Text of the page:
Alistair Darling, the UK finance minister when the 2008 financial crisis hit, has died at the age of 70 following a "short spell" in hospital, his family said on Thursday.
"The death of Alistair Darling, a former chancellor of the exchequer and long-serving member of the Labour cabinet, was announced in Edinburgh today," said a statement issued on behalf of his family.
Darling died "after a short spell in Western General Hospital under the wonderful care of the cancer team", it added.
The Labour politician served as finance minister between 2007 and 2010 under the leadership of Gordon Brown, steering the country through the financial crisis and resulting recession.
Paying tribute to Darling, Brown wrote on X (formerly Twitter) that "I, like many relied on his wisdom, calmness in a crisis and his humour.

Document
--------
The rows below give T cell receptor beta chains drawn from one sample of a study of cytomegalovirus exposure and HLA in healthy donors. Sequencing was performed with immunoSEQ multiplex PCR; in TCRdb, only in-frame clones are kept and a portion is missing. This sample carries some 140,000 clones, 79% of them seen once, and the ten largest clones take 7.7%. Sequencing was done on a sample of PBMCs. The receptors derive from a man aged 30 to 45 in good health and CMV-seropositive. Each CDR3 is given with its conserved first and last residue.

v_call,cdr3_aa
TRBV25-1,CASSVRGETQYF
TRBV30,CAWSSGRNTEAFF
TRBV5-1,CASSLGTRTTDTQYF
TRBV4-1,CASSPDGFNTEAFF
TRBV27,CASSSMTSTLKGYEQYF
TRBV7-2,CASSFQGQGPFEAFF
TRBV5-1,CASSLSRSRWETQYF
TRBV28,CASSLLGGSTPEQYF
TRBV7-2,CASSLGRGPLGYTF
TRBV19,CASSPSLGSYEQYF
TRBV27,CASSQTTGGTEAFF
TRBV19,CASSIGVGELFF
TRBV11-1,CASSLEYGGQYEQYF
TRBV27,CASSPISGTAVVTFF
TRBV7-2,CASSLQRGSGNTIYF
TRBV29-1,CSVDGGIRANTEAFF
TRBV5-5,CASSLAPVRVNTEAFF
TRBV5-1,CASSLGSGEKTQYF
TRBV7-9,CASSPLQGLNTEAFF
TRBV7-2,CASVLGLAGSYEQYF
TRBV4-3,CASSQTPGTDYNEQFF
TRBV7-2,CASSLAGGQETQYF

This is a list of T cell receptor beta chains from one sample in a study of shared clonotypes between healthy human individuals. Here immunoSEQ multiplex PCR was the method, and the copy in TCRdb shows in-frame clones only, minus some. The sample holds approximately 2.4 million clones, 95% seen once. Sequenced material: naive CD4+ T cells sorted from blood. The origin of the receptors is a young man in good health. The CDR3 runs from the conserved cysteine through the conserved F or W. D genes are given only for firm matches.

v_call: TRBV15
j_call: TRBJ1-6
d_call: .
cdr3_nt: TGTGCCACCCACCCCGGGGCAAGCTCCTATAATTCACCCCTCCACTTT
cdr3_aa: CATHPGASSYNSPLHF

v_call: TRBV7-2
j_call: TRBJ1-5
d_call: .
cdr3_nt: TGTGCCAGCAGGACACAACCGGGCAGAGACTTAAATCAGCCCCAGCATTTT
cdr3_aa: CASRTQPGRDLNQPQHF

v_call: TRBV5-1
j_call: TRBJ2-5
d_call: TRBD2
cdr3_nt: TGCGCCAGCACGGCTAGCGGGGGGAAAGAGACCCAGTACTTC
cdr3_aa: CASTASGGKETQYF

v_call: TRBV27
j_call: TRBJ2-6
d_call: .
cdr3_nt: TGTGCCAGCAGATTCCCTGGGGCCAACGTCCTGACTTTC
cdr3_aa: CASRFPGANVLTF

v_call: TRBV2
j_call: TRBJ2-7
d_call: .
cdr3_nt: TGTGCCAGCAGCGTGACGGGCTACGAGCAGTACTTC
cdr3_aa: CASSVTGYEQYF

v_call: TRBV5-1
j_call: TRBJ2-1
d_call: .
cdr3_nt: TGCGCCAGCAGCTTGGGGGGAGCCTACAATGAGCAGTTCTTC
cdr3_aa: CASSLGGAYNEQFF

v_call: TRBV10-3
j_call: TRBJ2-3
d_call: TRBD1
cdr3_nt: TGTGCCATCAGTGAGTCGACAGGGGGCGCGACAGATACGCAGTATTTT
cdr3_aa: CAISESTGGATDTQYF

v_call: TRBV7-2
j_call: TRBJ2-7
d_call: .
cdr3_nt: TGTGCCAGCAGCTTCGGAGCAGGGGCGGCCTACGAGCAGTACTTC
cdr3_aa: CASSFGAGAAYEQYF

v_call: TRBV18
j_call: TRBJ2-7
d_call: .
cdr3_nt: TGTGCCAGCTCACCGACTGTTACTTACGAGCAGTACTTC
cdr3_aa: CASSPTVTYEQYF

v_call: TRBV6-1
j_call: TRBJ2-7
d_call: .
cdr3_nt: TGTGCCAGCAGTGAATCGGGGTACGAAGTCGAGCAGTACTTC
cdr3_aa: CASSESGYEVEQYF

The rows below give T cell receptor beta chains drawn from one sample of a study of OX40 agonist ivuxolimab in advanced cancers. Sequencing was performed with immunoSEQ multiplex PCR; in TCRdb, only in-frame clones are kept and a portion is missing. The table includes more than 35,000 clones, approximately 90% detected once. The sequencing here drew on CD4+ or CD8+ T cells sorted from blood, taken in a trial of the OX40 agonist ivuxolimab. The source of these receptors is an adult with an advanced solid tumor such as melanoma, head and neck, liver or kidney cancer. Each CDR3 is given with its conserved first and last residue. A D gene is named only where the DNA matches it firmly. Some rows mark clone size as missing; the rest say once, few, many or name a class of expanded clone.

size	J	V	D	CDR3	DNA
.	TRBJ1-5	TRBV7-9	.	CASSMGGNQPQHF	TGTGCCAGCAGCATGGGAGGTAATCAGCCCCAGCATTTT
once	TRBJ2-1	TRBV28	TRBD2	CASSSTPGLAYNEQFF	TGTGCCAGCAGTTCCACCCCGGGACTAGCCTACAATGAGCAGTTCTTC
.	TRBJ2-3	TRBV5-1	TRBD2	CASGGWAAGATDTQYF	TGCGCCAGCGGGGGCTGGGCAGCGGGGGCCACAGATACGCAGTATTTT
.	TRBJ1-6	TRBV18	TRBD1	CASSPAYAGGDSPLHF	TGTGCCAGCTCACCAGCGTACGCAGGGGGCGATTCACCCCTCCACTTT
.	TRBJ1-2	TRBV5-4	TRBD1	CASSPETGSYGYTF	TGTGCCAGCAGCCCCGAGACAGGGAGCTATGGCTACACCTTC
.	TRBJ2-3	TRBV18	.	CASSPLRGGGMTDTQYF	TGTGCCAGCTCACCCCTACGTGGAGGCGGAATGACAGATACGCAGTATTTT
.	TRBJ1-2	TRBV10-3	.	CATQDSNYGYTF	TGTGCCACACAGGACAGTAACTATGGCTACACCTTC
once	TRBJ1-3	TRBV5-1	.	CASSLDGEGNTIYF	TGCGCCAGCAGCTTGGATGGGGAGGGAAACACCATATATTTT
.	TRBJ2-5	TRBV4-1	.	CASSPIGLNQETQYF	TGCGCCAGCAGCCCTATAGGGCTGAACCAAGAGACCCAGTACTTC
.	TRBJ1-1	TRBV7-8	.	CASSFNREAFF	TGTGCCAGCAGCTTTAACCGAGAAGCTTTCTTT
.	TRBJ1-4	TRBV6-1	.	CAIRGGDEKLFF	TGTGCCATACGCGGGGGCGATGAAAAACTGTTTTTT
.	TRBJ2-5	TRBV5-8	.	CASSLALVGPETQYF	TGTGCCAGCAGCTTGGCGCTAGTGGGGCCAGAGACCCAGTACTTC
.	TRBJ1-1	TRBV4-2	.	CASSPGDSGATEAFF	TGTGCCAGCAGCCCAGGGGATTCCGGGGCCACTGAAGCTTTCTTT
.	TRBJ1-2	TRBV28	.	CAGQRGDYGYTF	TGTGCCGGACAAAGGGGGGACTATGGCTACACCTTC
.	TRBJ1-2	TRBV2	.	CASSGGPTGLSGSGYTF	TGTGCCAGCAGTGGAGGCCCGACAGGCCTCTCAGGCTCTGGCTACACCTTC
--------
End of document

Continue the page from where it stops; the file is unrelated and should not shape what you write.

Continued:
"I send my deepest condolences to his loving wife Maggie and their children Calum and Anna. He will be missed by all who knew him."
Current Labour leader Keir Starmer said he was "deeply saddened" by the news.
"Alistair lived a life devoted to public service. He will be remembered as the chancellor whose calm expertise and honesty helped to guide Britain through the tumult of the global financial crisis," Starmer said.
Darling entered parliament in 1987 and saw his political career flourish after Labour swept to power in 1997 under the leadership of Tony Blair.
He was also one of the directors of the successful campaign for a "No" vote in the 2014 referendum on Scottish independence, and campaigned for the UK to remain in the European Union in 2016.
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